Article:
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  • noun

Synonyms for Confucian

a believer in the teachings of Confucius


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References in periodicals archive ?
Against Individualism: A Confucian Rethinking of the Foundations of Morality, Politics, Family, and Religion.
Only one is theological, affirming that the "monistic unity between Heaven and humanity" in which Confucians believe cannot be reconciled with the Christian Creator-creature distinction.
While the Chinese government has not recognized Confucianism as one of the five major religions (Buddhism, Catholicism, Daoism, Islam, and Protestantism), many historians, philosophers, Confucian experts, and a number of academics believe that Confucianism should be recognized as one of the major religions in China.
This goal influences the practical judgments of New Confucianism because it encourages New Confucians to be consciously critical of the potential effects "Confucianism has had or will have on the multi-cultural 'global village'" (Yao, 2001, p.
This status, together with his impeccable behaviour in private and public life, won him a high reputation among Confucians during the mid- and late Ming period.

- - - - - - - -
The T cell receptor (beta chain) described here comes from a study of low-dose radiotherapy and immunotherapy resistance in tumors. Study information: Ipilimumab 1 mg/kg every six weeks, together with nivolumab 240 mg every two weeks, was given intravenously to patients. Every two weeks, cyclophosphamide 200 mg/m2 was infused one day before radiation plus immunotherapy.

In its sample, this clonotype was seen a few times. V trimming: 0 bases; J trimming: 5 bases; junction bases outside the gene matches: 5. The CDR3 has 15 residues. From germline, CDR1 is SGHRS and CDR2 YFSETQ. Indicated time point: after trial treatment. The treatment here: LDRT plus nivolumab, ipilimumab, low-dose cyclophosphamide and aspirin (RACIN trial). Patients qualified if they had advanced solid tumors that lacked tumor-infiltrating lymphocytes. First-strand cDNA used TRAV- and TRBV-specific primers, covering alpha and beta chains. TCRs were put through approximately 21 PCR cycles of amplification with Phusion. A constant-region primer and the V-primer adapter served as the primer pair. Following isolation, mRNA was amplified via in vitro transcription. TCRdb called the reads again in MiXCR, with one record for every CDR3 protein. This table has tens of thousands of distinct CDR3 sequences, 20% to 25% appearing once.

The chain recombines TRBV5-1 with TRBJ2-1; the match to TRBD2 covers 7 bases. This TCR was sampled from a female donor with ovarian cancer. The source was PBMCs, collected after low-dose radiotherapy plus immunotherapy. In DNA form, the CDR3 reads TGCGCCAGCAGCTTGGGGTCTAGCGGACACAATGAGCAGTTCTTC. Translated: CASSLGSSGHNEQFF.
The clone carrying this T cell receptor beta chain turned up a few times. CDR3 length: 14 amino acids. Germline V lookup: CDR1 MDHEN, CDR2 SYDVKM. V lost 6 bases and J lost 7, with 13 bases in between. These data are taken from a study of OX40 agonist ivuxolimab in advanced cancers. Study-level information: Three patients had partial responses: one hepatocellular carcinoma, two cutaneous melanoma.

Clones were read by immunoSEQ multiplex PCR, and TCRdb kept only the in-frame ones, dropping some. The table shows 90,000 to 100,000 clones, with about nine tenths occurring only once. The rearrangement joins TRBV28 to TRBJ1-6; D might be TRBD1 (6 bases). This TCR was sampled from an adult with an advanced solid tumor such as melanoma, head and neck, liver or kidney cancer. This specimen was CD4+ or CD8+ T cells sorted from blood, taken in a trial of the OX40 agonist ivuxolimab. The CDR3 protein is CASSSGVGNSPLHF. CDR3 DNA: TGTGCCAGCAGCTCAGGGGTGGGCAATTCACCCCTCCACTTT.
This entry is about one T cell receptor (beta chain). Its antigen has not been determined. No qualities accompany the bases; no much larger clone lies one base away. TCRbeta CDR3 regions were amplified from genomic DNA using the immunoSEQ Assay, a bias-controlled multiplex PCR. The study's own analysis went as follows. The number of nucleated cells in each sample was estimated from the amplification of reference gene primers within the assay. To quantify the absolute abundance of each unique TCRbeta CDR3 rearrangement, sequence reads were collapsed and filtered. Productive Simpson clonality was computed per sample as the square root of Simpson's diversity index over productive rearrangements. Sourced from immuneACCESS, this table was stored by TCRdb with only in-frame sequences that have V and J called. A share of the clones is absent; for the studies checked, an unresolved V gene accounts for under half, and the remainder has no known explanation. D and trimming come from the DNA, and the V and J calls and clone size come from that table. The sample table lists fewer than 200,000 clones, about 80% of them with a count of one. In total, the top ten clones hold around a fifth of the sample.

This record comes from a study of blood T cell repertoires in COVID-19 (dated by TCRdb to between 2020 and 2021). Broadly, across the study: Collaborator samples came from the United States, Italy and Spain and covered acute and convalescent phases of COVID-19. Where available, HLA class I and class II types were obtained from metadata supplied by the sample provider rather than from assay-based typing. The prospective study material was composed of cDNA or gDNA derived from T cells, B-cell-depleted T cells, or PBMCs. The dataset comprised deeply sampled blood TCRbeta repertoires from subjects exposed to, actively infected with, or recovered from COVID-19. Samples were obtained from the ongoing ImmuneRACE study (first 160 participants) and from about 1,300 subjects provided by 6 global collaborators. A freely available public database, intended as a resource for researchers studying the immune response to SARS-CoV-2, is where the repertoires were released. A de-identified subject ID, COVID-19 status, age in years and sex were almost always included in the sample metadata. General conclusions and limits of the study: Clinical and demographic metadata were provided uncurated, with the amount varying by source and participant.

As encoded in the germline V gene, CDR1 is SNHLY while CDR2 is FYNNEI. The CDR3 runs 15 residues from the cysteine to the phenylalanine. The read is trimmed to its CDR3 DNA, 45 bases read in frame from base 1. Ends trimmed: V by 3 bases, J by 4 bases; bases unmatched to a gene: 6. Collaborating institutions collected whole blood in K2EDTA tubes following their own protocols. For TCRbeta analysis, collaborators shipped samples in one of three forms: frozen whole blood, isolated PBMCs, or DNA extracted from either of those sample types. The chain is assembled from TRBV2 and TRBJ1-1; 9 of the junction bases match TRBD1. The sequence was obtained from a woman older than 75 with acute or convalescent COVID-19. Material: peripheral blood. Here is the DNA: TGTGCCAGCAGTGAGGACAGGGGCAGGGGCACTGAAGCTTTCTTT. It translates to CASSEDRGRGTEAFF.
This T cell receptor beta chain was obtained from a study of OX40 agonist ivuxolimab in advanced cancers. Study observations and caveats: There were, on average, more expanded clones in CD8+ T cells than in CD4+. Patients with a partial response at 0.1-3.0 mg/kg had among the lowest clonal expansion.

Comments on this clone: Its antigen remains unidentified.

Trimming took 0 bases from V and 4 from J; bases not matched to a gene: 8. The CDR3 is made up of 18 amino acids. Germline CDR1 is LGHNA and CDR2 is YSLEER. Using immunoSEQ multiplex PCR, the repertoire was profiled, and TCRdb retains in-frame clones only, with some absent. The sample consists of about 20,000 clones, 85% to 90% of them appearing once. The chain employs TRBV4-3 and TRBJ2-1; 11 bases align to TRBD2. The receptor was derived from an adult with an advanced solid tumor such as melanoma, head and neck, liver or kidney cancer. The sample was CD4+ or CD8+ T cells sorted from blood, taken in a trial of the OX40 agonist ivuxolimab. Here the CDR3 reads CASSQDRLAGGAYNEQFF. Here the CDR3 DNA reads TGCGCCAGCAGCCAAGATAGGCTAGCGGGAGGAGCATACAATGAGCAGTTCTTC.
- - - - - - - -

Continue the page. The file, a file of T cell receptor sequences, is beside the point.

Confucian leadership can provide the basis through which people do, conduct business or make business decisions.
Instead, Confucians believes that the abstract universal principle that operates in nature and in the normative world constitutes and governs the real world (Keum 1992, 215).
Confronting Confucian understandings of the Christian doctrine of salvation; a systematic theological analysis of the basic problems in the Confucian-Christian dialogue.
On the other hand, modern Confucians are inclined to take the classical ideas of Shangdi and Tian more seriously than did their predecessors.
As far back as the fifth century BC, critics bewailed the laziness and spendthrift ways of the Confucians.
The process of personal cultivation is for Confucians at the same time a process of creating community.
6) The New Confucians are current thinkers in China and North America who seek to appropriate Confucian values for use in the rising postmodern, globally interdependent world.
Yet many Confucians also practiced Buddhism as both philosophies continued to flourish in varying degrees (Jamieson 1993, 9-11; Taylor 1983, 80-84).
The Han Confucians (or Ru), believed a child at birth was undeveloped or incomplete, and advocated the transformative power of education.
These techniques helped people behave like better Confucians in their personal relations and better Daoists in relation to the natural world.